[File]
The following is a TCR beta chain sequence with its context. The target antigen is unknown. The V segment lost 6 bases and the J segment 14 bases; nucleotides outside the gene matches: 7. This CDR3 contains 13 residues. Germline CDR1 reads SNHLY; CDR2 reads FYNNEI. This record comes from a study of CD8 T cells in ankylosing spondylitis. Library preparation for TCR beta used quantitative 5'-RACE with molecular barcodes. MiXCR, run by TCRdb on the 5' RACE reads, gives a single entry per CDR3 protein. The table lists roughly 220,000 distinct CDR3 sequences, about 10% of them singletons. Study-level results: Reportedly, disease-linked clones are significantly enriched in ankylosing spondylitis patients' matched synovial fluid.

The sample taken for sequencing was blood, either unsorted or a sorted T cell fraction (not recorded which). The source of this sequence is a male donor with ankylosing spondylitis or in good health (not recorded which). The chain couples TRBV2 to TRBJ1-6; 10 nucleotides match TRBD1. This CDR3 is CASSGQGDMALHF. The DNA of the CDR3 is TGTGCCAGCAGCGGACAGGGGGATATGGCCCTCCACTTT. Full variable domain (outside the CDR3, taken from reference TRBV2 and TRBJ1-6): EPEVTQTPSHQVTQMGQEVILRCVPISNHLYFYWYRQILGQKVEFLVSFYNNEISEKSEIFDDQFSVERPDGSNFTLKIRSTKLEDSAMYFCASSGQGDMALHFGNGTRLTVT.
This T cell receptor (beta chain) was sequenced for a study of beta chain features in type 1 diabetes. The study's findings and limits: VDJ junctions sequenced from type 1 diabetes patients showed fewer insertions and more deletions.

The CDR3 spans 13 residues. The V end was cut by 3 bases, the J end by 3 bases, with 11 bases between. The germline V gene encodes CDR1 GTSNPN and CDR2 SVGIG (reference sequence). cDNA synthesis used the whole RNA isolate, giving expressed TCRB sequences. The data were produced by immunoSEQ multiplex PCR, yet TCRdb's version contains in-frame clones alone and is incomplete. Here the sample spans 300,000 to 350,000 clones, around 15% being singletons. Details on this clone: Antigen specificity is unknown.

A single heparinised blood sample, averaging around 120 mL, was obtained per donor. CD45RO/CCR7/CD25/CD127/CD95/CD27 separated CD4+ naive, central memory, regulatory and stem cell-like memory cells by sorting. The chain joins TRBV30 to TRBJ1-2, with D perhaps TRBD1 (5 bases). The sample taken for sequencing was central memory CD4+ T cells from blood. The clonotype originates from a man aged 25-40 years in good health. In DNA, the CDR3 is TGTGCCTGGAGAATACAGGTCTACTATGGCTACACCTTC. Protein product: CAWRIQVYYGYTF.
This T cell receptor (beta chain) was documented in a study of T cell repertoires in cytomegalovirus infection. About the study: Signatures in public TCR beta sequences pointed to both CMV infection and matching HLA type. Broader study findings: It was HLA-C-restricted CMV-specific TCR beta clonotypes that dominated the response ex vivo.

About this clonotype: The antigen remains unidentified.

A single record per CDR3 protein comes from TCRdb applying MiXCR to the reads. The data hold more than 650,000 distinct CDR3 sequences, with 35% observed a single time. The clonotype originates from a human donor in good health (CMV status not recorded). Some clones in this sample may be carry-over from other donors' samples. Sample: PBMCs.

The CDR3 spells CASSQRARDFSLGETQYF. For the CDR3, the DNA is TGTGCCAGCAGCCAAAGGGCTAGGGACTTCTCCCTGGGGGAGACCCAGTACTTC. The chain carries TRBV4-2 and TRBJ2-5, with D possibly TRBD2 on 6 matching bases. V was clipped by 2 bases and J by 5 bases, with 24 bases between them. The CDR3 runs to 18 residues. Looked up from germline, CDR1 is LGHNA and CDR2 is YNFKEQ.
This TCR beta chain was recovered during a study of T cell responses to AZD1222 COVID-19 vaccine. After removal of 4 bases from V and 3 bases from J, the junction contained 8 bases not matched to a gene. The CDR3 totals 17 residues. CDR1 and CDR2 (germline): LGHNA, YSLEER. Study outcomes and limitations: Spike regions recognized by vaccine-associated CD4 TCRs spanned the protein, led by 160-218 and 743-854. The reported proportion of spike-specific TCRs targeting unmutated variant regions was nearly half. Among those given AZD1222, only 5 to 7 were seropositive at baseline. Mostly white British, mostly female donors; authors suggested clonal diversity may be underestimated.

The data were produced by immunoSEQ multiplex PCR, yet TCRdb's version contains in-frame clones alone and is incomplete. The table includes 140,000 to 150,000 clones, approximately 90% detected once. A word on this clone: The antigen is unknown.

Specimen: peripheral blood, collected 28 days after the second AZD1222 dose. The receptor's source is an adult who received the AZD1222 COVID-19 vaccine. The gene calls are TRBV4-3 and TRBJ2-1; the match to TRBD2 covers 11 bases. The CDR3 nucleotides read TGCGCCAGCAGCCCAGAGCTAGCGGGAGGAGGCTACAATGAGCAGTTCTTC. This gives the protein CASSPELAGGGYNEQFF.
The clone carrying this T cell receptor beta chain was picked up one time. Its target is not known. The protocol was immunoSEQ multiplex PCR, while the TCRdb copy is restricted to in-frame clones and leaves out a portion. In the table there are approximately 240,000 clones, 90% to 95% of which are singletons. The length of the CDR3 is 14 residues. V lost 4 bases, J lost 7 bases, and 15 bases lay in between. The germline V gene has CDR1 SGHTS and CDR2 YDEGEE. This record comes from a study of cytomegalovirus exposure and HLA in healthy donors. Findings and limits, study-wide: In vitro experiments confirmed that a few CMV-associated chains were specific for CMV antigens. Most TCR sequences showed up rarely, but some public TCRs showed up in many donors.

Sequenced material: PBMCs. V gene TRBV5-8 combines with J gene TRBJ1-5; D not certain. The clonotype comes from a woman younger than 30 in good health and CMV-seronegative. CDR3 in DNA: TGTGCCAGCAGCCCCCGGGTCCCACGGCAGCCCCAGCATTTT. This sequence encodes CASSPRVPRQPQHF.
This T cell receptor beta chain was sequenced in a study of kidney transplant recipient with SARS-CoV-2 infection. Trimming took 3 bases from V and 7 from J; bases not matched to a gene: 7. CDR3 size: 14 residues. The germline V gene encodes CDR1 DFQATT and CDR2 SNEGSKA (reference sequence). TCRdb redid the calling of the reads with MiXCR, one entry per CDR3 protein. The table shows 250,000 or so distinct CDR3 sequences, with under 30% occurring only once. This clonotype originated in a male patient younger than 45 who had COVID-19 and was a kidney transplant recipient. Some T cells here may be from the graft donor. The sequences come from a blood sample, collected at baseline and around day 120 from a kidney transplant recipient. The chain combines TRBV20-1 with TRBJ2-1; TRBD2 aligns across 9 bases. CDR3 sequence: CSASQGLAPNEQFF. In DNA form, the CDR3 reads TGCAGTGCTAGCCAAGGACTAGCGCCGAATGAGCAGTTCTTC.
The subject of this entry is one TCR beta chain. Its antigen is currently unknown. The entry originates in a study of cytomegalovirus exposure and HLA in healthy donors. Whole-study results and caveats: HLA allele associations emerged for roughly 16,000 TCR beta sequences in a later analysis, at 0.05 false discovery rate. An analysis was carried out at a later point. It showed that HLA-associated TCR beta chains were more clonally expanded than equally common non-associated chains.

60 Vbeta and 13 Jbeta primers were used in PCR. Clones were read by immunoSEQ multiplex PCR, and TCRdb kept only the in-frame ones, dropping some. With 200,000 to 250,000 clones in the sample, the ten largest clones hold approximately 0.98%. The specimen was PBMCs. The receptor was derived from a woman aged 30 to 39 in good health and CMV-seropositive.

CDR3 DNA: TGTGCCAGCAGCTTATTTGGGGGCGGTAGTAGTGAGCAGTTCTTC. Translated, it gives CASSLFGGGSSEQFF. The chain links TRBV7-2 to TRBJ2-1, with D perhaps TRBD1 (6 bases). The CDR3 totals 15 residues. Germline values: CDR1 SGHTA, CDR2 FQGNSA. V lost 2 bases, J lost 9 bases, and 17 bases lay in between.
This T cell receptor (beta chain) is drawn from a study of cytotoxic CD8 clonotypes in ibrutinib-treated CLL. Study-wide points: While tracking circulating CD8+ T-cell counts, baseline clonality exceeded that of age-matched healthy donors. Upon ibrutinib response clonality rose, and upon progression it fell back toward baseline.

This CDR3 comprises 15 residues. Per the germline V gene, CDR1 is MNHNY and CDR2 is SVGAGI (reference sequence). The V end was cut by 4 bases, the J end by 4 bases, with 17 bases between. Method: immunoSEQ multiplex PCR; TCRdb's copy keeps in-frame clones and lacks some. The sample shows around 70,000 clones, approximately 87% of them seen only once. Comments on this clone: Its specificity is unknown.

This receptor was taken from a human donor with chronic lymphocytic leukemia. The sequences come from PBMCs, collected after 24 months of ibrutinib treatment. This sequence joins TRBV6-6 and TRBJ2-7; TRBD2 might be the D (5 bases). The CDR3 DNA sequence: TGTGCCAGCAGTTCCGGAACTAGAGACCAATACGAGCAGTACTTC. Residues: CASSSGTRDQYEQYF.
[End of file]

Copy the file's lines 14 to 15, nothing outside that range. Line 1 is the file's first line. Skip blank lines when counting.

Sequenced material: PBMCs. V gene TRBV5-8 combines with J gene TRBJ1-5; D not certain. The clonotype comes from a woman younger than 30 in good health and CMV-seronegative. CDR3 in DNA: TGTGCCAGCAGCCCCCGGGTCCCACGGCAGCCCCAGCATTTT. This sequence encodes CASSPRVPRQPQHF.
This T cell receptor beta chain was sequenced in a study of kidney transplant recipient with SARS-CoV-2 infection. Trimming took 3 bases from V and 7 from J; bases not matched to a gene: 7. CDR3 size: 14 residues. The germline V gene encodes CDR1 DFQATT and CDR2 SNEGSKA (reference sequence). TCRdb redid the calling of the reads with MiXCR, one entry per CDR3 protein. The table shows 250,000 or so distinct CDR3 sequences, with under 30% occurring only once. This clonotype originated in a male patient younger than 45 who had COVID-19 and was a kidney transplant recipient. Some T cells here may be from the graft donor. The sequences come from a blood sample, collected at baseline and around day 120 from a kidney transplant recipient. The chain combines TRBV20-1 with TRBJ2-1; TRBD2 aligns across 9 bases. CDR3 sequence: CSASQGLAPNEQFF. In DNA form, the CDR3 reads TGCAGTGCTAGCCAAGGACTAGCGCCGAATGAGCAGTTCTTC.